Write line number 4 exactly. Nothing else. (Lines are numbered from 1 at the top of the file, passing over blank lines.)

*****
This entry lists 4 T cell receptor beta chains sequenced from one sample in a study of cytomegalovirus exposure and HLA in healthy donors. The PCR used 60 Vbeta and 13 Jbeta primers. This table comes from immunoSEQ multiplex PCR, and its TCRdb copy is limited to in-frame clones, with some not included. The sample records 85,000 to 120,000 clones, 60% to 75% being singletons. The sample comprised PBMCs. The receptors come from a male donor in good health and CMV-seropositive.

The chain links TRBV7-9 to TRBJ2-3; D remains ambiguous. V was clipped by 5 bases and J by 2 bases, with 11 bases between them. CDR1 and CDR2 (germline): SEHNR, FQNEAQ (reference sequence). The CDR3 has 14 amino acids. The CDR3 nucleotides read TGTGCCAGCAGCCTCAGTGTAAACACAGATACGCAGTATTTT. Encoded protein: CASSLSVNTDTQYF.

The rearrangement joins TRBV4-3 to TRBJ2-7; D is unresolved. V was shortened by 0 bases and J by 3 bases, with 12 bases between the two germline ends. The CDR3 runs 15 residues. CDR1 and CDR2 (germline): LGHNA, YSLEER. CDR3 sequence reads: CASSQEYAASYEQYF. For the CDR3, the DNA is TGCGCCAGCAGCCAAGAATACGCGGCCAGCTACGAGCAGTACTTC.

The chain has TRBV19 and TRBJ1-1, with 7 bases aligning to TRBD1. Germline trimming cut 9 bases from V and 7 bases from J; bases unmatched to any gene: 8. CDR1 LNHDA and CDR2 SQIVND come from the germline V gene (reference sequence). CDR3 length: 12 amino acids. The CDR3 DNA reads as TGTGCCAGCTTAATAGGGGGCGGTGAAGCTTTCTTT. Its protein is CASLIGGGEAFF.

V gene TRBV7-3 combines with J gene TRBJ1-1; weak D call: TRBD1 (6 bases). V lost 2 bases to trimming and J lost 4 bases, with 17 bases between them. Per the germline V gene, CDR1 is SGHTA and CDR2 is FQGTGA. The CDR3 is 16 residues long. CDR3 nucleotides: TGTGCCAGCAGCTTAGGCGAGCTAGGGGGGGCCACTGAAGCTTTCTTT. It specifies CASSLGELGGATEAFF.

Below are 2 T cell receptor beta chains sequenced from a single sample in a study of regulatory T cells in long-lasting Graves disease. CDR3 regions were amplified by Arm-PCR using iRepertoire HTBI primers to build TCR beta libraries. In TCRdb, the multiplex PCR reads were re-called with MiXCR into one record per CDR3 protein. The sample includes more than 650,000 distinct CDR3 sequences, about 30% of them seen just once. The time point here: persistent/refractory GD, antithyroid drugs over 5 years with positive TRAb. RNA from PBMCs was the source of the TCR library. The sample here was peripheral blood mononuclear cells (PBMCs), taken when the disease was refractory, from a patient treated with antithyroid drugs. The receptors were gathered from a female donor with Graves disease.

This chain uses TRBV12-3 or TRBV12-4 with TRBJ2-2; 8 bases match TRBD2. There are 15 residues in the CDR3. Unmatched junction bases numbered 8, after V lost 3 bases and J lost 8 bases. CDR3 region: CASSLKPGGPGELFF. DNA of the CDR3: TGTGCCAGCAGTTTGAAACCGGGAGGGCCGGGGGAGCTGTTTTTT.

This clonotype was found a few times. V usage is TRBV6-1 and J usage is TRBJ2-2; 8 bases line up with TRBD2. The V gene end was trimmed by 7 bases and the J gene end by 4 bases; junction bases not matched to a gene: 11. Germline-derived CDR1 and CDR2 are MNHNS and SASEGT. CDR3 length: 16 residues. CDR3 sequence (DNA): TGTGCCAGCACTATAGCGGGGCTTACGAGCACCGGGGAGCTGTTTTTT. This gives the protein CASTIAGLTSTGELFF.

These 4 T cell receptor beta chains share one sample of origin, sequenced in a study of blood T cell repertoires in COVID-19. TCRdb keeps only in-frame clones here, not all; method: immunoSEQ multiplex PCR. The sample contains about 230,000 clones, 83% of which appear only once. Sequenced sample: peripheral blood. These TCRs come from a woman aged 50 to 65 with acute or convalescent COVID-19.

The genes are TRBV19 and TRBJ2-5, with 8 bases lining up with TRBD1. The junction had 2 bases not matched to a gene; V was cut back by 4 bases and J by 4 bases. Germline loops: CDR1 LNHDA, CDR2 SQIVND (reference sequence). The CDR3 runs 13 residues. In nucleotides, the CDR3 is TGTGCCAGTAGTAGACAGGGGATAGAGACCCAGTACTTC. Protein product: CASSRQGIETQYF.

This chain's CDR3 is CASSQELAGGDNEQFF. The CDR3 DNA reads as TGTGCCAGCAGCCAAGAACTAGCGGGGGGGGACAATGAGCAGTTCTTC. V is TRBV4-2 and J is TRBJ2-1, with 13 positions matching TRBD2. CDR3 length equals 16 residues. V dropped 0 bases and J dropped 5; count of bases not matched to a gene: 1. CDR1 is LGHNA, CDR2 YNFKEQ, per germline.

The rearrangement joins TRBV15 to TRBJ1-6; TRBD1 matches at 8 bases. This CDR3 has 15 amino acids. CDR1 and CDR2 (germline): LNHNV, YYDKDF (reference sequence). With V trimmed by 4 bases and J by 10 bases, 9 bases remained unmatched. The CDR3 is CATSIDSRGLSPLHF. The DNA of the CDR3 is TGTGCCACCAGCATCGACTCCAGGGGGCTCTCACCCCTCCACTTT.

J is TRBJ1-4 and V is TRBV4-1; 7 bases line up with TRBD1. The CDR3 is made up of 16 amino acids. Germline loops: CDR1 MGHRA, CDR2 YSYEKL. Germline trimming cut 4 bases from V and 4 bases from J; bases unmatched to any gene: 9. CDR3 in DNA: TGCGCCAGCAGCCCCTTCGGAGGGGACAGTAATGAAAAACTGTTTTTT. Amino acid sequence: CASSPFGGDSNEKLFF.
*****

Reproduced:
The chain has TRBV19 and TRBJ1-1, with 7 bases aligning to TRBD1. Germline trimming cut 9 bases from V and 7 bases from J; bases unmatched to any gene: 8. CDR1 LNHDA and CDR2 SQIVND come from the germline V gene (reference sequence). CDR3 length: 12 amino acids. The CDR3 DNA reads as TGTGCCAGCTTAATAGGGGGCGGTGAAGCTTTCTTT. Its protein is CASLIGGGEAFF.